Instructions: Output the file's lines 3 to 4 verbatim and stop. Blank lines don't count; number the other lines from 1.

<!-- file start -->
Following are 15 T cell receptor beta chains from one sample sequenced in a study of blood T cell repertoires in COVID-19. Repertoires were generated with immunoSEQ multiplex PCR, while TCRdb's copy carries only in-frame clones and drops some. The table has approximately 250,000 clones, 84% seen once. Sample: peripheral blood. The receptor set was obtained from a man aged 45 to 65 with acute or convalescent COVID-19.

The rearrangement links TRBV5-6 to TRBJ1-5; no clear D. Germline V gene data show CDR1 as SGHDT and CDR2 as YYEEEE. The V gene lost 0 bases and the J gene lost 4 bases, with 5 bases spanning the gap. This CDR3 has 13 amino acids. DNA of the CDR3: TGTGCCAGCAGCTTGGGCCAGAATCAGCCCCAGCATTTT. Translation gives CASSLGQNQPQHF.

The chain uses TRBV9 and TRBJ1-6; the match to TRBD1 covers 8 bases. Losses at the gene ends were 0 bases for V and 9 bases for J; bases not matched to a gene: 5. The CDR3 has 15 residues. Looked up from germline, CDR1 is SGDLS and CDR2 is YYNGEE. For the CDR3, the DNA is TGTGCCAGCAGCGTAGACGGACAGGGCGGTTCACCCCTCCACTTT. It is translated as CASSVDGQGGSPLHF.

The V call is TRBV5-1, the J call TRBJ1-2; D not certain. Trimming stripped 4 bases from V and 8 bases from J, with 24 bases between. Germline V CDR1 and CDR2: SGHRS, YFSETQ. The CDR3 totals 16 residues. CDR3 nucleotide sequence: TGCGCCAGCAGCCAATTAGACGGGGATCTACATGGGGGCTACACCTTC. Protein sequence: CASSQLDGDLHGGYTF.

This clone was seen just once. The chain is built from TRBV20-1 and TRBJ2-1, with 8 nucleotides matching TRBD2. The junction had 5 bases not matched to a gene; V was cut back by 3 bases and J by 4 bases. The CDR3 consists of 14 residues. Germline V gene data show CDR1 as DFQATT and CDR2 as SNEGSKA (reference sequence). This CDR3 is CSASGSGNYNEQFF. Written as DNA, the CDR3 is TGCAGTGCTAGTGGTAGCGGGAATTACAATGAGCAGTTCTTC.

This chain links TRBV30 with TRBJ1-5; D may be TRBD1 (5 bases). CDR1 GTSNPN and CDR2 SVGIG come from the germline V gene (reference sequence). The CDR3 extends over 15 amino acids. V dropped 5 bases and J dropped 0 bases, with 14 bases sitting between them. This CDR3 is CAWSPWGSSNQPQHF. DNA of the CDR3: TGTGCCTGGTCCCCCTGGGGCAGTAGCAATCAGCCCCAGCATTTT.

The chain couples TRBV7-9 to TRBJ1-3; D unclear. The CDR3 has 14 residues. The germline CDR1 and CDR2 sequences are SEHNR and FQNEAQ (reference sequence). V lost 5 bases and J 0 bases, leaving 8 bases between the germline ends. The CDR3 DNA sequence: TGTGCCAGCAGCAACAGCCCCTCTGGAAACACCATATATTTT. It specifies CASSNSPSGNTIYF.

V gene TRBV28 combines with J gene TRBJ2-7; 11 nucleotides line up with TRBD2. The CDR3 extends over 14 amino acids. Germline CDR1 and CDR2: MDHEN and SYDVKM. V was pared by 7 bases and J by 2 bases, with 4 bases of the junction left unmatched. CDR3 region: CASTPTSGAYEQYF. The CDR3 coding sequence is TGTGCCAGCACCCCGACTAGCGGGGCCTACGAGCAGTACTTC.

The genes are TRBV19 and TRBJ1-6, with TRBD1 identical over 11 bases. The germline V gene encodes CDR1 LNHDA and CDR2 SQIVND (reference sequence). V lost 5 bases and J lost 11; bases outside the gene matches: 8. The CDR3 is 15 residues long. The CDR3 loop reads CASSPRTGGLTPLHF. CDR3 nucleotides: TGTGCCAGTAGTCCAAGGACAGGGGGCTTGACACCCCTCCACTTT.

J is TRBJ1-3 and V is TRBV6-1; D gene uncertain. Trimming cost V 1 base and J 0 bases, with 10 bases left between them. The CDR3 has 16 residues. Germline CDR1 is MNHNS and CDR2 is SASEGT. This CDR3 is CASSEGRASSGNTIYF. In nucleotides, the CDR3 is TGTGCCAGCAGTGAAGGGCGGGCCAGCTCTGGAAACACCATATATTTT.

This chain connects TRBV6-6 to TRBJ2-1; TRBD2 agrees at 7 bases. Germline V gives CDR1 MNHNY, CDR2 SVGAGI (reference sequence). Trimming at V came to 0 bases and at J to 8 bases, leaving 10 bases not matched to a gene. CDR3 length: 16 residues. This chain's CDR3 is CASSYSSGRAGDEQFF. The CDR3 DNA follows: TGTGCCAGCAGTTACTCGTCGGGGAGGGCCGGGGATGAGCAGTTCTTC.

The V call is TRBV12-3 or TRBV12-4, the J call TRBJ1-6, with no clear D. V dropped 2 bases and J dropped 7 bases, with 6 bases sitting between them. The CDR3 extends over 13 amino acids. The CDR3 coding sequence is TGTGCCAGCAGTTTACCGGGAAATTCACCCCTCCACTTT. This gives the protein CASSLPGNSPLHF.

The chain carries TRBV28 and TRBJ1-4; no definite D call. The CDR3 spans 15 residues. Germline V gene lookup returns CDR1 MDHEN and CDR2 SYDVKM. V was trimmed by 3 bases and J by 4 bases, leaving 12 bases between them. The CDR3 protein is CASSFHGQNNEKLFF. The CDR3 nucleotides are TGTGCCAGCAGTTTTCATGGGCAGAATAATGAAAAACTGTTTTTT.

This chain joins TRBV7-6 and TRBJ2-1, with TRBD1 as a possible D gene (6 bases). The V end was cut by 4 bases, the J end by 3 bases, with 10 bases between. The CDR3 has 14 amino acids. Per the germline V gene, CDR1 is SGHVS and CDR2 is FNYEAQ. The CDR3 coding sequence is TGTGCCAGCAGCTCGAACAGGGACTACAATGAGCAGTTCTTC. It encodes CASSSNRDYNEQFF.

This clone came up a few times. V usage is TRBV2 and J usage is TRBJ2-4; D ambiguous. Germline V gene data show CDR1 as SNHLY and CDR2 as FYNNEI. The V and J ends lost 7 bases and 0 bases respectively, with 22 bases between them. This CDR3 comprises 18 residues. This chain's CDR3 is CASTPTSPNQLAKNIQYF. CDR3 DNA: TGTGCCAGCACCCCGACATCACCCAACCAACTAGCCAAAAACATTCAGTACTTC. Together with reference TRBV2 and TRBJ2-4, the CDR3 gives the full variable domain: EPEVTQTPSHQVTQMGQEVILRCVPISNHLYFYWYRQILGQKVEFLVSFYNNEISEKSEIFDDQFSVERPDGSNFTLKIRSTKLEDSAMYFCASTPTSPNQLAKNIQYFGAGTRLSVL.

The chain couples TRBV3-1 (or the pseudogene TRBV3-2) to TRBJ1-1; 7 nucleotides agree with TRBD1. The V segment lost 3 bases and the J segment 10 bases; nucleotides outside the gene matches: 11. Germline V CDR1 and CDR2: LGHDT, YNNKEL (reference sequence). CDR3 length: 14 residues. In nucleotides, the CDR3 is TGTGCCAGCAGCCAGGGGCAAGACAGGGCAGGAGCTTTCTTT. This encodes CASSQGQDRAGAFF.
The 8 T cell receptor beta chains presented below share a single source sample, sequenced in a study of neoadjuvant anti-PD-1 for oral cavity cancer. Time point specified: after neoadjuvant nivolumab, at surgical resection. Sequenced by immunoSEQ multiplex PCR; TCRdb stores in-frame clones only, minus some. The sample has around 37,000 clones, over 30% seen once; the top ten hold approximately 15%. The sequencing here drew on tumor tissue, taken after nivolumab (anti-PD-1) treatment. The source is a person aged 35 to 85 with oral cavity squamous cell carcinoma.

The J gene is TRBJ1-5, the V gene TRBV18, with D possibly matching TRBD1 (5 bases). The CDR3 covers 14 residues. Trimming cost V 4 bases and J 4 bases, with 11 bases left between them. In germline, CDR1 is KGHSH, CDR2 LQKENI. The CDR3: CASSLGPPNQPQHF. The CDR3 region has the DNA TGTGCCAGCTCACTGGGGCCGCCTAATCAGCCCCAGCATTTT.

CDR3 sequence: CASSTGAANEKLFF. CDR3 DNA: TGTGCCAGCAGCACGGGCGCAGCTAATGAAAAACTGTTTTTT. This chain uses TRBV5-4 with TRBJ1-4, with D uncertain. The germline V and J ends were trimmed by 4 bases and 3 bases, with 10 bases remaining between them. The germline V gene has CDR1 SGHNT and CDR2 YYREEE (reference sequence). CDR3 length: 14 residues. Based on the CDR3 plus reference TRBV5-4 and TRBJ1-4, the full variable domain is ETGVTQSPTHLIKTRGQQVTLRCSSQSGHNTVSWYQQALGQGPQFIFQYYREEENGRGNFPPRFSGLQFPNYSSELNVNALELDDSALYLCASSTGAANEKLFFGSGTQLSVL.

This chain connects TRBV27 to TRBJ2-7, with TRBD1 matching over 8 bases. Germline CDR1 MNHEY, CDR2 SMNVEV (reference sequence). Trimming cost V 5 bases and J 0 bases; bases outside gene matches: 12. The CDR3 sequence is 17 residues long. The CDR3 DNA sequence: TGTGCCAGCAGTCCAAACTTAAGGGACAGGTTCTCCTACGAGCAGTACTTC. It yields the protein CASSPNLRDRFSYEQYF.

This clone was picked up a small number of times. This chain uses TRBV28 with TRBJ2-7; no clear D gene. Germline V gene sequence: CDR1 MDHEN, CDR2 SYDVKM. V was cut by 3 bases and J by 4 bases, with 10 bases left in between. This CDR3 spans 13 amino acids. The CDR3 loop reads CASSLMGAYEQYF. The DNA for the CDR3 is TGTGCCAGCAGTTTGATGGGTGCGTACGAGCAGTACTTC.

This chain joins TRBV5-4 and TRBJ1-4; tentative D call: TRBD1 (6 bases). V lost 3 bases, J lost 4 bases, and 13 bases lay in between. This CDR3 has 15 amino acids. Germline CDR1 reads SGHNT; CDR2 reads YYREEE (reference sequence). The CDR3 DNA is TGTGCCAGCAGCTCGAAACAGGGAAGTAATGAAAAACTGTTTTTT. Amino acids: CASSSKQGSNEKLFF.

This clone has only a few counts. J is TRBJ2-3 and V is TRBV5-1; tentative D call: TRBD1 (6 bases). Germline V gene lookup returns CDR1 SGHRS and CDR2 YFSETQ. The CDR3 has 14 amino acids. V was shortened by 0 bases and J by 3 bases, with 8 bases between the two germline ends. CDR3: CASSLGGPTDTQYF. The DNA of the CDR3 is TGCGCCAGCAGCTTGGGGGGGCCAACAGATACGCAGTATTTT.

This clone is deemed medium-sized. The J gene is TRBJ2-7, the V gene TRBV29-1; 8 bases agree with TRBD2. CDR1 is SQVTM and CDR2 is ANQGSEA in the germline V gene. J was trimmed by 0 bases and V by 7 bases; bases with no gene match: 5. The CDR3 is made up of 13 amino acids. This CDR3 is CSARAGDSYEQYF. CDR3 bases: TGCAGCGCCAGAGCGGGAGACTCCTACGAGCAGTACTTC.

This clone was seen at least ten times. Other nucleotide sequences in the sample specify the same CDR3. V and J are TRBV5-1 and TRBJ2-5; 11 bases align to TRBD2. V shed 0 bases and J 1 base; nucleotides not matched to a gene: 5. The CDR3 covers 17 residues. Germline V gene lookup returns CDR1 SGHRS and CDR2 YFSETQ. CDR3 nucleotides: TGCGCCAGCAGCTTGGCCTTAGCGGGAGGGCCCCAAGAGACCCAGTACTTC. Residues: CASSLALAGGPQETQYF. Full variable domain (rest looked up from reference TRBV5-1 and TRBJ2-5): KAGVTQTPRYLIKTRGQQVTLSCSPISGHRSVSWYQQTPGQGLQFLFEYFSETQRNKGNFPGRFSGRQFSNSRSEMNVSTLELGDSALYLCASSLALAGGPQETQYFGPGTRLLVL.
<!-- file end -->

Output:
The chain uses TRBV9 and TRBJ1-6; the match to TRBD1 covers 8 bases. Losses at the gene ends were 0 bases for V and 9 bases for J; bases not matched to a gene: 5. The CDR3 has 15 residues. Looked up from germline, CDR1 is SGDLS and CDR2 is YYNGEE. For the CDR3, the DNA is TGTGCCAGCAGCGTAGACGGACAGGGCGGTTCACCCCTCCACTTT. It is translated as CASSVDGQGGSPLHF.

The V call is TRBV5-1, the J call TRBJ1-2; D not certain. Trimming stripped 4 bases from V and 8 bases from J, with 24 bases between. Germline V CDR1 and CDR2: SGHRS, YFSETQ. The CDR3 totals 16 residues. CDR3 nucleotide sequence: TGCGCCAGCAGCCAATTAGACGGGGATCTACATGGGGGCTACACCTTC. Protein sequence: CASSQLDGDLHGGYTF.